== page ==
• Cancer,  Gynae Cancers,  Health

    Two Years On

    Two years ago today I attended my first colposcopy appointment. I was 29 years old and I had just had my second baby. I was pretty much exuding happiness, tired happiness, but happiness nonetheless. Cancer. It’s a word none of us want to hear, ever. Not for ourselves or for those around us. It’s deceitful, it’s cunning and sly. It hides and it eludes is. It puts those who are diagnosed with it through hell (and that’s putting it mildly). It’s the word I heard by the end of that first appointment. As time goes by I become increasingly aware that I’m able to examine this memory from different angles.…

  • Health

    A long overdue update

    Oh goodness, it’s been such a long time since I did a proper update. Things have been hard in so many ways. Now I’m just trying to think of where to begin to really update you. I guess a while back in July seems a good place to start, when I first heard the term “long term prospects” and was told that palliative care would be starting to had over to the pain clinic. This was amazing news but with the end of my radiotherapy came the beginning of my neuropathy. Neuropathic pain is notoriously hard to manage. There are drugs available to help but they often aren’t the loan…

  • Cancer,  Health

    The Final Cycle Update

    Here it is, the final update for primary chemotherapy that really began in early July 2018 and finished on the 4th of January 2019. Before it began I knew it would be hard but it turns out nothing prepares you for chemo. We barely began and had to stop for me to have a colostomy. From then on we rolled with the punches. Stent changes and virus’ cost me good weeks and the pain from flares was like nothing I had ever known.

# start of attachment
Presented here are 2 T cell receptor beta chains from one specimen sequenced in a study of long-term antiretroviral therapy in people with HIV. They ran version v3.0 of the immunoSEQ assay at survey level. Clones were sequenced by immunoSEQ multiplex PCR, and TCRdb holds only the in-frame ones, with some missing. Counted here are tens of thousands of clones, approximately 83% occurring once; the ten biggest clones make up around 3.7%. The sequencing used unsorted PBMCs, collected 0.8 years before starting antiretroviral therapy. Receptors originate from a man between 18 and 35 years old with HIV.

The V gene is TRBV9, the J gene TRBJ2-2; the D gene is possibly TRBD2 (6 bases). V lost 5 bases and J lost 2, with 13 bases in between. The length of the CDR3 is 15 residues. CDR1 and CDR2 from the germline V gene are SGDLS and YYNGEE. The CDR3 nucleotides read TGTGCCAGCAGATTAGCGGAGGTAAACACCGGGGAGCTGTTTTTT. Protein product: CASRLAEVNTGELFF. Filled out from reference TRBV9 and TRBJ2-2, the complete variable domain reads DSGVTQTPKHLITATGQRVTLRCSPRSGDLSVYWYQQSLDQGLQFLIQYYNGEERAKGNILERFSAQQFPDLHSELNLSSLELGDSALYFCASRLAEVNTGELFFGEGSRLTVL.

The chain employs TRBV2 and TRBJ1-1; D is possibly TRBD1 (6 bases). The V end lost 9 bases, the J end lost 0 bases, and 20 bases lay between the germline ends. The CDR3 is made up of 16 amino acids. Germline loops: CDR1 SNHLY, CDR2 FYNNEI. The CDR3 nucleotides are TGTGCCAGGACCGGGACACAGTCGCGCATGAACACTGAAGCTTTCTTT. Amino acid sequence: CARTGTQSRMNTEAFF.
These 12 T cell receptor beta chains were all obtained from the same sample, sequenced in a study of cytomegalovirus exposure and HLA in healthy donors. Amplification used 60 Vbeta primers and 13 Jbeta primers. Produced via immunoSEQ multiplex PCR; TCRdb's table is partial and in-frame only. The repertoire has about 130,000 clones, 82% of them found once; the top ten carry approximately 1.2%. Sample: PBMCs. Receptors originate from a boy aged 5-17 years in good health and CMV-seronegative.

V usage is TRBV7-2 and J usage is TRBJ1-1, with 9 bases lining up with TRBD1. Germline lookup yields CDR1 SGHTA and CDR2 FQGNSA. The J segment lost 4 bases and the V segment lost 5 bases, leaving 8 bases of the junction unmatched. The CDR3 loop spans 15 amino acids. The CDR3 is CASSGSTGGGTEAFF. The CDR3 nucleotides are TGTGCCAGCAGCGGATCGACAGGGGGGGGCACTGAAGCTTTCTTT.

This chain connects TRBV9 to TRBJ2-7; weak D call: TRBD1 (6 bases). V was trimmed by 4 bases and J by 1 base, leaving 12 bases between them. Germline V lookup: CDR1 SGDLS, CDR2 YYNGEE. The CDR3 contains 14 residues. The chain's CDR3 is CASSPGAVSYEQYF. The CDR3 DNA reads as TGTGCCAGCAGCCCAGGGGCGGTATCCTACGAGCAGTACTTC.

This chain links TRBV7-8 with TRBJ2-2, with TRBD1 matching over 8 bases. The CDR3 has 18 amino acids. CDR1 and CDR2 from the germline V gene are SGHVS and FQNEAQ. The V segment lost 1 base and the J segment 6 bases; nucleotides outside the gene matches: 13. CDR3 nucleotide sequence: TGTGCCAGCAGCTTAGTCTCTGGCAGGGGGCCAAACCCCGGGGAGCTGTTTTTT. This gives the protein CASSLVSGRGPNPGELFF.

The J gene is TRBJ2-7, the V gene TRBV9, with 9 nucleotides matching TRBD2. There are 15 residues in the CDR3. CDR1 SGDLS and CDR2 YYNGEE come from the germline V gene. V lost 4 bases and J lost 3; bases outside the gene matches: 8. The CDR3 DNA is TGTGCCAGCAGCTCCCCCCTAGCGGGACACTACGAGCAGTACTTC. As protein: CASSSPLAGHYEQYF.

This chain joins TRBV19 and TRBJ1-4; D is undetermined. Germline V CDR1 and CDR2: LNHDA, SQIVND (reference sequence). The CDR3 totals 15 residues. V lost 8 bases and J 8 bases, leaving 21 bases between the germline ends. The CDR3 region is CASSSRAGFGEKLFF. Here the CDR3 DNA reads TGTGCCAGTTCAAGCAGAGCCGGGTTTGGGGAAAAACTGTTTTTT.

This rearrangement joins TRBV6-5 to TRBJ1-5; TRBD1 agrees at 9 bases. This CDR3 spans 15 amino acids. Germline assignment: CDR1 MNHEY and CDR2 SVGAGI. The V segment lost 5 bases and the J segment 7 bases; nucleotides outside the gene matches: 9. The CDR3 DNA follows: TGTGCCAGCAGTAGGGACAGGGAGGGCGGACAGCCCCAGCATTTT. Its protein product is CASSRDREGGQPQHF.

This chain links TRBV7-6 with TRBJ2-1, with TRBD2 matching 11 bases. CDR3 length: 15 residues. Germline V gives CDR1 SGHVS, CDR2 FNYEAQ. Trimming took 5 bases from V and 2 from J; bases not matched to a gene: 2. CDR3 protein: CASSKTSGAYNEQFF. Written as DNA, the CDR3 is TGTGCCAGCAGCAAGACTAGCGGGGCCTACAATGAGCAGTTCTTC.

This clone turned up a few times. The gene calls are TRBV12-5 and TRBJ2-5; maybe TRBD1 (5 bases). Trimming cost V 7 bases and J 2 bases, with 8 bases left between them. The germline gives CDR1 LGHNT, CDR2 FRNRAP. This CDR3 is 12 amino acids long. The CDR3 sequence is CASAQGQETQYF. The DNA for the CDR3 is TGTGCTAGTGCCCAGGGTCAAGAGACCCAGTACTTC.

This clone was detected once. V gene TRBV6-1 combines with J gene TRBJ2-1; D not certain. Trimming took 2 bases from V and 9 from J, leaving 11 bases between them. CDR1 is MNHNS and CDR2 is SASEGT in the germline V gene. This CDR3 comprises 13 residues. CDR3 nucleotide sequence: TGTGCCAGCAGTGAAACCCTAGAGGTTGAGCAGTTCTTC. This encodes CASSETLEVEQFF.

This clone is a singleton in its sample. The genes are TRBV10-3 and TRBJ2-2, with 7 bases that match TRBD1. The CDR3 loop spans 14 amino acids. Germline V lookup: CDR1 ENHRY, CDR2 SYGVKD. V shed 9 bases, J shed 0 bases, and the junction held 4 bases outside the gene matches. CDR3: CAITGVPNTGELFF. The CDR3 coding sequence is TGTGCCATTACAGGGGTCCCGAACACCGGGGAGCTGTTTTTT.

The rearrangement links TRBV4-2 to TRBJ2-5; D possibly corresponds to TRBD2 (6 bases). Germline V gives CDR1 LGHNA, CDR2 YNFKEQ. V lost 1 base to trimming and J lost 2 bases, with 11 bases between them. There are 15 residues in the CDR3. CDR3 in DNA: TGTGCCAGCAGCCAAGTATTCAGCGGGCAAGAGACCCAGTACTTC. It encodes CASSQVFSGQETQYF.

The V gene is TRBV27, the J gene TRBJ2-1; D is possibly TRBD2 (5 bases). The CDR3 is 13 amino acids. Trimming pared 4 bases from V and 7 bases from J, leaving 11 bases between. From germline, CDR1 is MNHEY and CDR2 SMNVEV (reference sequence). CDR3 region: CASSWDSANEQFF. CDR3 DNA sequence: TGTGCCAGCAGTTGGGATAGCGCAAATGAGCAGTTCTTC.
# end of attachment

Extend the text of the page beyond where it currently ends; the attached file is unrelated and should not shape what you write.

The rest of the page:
• Cancer,  Health,  Mental Health,  Slider

    A Really Honest Chemo Update – Round 3

    I promised myself when I started this blog I would keep it true. That no matter what the reality of my situation was I would share it. Not because I want to aim to scare anyone, because I don’t, or even really to be “educating” people in what it’s like to be a cancer patient, because I’m fairly sure it’s one of those things you can’t really understand unless it happens to you – and please god none of you find out. But because, well, the internet is a place full of smoke and mirrors, where people only share what they want to share and that’s always the wonderful, beautiful…

  • Cancer,  Slider

    Chemo Round 2 Update

    So, this is round 2 (or 3) depending on how you look at it. The fatigue hit me hard, as always and then as the steroids finished the pain started to kick in and oramorph was no longer helping so we moved onto fentanyl tablets which dissolve under your tongue (and actually don’t taste too bad – bonus!) which worked for a while, until the night that it didn’t and we found that we were calling out nurses every 4 hours, except for during the night when I attempted to get through on fentanyl. In the end, after tripling the dose of fentanyl to no effect, we opted for a syringe…

  • Family,  Kids,  Slider

    Face Painting Fun

    Chemo good weeks are for spending doing the sort of things I can’t do when I’m in the depths of it. They are treasured time, and during my last good week my gorgeous and I decided to try our hand at face painting. How hard can it be I thought? Well, the set of paints from Snazaroo (courtesy of Amazon Prime) were a bit dry and hard to work with, but we had so much fun!  I reckon the results were pretty good (well, for O anyway!) I managed to turn my girl into a beautiful fairy with lots of magical powers and she turned me into a cat… kind…

  • Cancer,  Slider

    Chemo Round One Update

    So, after my initial dose of Chemo in July we were sadly forced to take a break while I had surgery for a fistula that had formed between the top of my vagina and my bowel. Yup. Bowel and vagina. I was pooping through two holes for a bit (hey, I may as well tell it like it was). Stool in the vaginal area is a huge infection risk, meaning unless I agreed to a colostomy surgery I could no longer receive chemo.  In the words of my consultant oncologist “it would be like giving you sepsis” – fair enough, I thought. “I’ll take the surgery then” I said. She…